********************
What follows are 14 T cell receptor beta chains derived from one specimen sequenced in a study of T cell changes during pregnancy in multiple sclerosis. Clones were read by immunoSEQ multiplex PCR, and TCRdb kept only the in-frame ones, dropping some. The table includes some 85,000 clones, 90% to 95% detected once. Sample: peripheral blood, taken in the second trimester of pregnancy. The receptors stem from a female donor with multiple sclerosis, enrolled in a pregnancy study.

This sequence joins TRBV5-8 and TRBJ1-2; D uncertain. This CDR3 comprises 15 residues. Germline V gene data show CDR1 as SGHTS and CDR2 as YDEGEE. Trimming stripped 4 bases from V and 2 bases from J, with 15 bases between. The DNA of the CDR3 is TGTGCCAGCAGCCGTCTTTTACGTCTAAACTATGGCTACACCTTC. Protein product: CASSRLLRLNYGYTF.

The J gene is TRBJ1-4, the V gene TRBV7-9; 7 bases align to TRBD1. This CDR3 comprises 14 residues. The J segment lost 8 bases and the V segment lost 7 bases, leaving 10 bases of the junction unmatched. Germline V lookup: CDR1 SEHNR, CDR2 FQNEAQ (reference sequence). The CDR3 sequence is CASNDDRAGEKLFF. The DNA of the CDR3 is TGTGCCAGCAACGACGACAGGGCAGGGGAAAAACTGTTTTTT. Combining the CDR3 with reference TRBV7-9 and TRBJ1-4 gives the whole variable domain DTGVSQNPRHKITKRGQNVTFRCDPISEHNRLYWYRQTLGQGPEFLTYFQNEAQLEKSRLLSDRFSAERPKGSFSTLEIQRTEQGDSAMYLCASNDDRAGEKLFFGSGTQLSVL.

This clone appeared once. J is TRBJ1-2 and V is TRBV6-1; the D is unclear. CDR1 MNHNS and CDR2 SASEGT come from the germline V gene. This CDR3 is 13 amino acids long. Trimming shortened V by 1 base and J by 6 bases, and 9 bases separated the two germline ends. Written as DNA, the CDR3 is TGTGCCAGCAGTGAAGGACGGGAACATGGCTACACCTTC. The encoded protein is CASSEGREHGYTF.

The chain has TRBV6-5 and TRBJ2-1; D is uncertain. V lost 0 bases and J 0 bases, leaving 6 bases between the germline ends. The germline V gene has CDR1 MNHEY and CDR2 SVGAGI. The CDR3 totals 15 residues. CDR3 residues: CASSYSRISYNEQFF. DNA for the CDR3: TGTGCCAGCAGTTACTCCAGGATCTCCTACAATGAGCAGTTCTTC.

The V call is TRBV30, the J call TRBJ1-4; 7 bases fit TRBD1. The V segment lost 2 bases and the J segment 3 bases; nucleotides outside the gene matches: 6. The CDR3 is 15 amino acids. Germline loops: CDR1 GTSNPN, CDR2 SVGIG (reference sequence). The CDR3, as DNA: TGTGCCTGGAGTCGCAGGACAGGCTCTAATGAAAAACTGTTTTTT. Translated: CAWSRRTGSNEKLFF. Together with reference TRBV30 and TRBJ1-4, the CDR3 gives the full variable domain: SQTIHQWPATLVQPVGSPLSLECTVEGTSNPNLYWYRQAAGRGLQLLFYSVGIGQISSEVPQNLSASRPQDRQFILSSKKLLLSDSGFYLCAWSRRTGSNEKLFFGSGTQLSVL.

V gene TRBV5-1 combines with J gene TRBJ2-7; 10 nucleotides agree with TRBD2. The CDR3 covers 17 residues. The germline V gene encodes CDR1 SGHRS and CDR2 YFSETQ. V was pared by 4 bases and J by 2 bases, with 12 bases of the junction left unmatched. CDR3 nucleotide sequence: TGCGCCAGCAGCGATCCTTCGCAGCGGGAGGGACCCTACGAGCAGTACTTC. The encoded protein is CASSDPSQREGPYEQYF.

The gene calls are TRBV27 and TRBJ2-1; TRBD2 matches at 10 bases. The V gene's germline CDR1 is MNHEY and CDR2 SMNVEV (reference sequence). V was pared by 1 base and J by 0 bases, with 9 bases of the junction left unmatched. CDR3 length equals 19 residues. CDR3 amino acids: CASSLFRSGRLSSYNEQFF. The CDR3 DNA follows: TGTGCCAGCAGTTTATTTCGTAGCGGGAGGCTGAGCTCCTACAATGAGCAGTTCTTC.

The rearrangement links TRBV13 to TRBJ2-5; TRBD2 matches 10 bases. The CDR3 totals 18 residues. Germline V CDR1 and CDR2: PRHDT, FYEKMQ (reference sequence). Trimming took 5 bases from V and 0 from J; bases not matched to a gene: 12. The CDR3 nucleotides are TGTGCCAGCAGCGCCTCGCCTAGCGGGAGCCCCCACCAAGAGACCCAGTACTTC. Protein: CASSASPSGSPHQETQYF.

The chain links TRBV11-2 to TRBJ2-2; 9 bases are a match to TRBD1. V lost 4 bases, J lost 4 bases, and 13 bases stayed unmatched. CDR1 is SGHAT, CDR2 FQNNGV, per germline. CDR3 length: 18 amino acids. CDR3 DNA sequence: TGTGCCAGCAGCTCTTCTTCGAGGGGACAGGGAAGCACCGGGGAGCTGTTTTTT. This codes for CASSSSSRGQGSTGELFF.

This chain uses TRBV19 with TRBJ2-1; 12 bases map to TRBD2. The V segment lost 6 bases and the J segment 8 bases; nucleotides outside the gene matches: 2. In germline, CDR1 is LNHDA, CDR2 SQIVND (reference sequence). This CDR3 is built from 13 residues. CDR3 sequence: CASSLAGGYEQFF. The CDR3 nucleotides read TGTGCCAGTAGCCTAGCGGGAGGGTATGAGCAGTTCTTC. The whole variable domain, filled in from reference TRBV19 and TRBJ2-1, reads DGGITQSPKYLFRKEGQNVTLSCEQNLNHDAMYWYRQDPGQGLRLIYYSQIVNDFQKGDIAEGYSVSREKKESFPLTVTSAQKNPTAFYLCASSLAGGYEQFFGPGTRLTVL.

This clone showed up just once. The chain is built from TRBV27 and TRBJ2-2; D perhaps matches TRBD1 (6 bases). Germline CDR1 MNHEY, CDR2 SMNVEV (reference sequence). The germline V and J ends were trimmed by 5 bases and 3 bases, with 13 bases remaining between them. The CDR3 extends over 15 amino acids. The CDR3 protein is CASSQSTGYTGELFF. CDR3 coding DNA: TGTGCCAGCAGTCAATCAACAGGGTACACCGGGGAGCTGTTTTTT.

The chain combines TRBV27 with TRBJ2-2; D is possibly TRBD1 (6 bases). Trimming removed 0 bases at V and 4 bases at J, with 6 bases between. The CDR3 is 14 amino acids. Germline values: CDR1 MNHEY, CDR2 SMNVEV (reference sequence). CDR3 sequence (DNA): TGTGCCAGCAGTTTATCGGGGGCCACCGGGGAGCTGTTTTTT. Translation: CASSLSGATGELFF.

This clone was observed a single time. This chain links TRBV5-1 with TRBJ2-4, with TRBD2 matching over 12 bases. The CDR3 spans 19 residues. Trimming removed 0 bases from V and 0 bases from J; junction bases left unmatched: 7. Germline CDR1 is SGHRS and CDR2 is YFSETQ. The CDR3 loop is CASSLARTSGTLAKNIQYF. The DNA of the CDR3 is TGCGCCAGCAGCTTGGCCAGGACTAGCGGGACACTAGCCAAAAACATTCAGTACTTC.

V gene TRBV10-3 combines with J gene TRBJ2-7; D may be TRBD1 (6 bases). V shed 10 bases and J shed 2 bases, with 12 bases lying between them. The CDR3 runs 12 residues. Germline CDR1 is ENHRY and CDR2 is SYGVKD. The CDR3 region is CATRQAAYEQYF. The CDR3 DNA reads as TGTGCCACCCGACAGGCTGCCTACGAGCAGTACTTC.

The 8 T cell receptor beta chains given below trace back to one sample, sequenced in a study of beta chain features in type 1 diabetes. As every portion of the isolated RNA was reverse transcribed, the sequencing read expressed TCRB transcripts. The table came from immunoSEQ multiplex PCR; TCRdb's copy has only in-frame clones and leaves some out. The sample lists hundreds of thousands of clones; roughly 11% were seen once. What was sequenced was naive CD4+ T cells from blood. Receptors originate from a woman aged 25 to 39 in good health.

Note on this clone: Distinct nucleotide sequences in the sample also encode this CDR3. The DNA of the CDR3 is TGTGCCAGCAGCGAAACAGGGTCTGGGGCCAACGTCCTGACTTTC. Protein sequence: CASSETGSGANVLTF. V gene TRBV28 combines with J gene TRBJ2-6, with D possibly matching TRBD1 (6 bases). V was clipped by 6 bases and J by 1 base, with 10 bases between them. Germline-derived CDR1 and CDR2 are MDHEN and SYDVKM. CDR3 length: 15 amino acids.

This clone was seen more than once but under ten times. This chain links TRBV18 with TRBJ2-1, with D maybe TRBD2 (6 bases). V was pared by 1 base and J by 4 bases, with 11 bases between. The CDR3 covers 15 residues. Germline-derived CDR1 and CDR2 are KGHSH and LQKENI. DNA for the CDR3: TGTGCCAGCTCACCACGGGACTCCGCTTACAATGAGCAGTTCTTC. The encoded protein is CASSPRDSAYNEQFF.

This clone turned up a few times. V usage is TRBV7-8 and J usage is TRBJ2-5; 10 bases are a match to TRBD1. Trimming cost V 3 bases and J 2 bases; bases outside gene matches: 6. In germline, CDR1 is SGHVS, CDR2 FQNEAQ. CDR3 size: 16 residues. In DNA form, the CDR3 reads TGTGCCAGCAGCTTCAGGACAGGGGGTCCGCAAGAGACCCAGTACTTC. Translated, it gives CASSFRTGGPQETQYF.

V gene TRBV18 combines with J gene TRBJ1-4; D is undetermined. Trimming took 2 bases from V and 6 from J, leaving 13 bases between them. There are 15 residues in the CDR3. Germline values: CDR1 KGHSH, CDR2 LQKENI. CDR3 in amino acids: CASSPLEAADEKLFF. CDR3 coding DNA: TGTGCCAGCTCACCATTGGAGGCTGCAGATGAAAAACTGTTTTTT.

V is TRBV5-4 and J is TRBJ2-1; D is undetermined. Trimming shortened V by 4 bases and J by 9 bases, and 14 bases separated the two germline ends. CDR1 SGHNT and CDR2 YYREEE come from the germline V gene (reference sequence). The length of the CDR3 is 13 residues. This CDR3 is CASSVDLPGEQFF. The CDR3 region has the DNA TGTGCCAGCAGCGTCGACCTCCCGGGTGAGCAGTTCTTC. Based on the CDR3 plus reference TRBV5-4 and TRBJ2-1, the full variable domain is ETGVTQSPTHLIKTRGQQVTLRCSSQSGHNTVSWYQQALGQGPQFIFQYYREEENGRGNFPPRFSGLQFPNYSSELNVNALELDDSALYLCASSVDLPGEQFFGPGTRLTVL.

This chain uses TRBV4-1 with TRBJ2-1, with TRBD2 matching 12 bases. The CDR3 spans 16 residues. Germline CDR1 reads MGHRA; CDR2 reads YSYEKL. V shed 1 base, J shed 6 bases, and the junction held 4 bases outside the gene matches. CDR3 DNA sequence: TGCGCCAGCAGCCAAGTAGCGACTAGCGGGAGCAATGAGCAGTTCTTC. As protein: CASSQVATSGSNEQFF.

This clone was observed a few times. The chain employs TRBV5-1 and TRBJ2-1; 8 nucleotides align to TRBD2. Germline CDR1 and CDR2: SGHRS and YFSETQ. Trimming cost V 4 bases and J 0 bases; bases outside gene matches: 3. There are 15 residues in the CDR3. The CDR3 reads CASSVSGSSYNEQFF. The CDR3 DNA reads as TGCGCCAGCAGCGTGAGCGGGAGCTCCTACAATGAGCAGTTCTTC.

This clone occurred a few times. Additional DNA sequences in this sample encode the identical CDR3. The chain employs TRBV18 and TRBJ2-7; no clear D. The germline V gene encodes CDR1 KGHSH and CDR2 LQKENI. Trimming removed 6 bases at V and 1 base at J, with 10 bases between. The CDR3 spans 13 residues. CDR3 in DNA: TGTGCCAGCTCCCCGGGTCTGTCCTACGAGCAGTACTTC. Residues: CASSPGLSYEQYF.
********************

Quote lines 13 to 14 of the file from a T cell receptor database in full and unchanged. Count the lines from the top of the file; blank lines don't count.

The chain combines TRBV27 with TRBJ2-2; D is possibly TRBD1 (6 bases). Trimming removed 0 bases at V and 4 bases at J, with 6 bases between. The CDR3 is 14 amino acids. Germline values: CDR1 MNHEY, CDR2 SMNVEV (reference sequence). CDR3 sequence (DNA): TGTGCCAGCAGTTTATCGGGGGCCACCGGGGAGCTGTTTTTT. Translation: CASSLSGATGELFF.

This clone was observed a single time. This chain links TRBV5-1 with TRBJ2-4, with TRBD2 matching over 12 bases. The CDR3 spans 19 residues. Trimming removed 0 bases from V and 0 bases from J; junction bases left unmatched: 7. Germline CDR1 is SGHRS and CDR2 is YFSETQ. The CDR3 loop is CASSLARTSGTLAKNIQYF. The DNA of the CDR3 is TGCGCCAGCAGCTTGGCCAGGACTAGCGGGACACTAGCCAAAAACATTCAGTACTTC.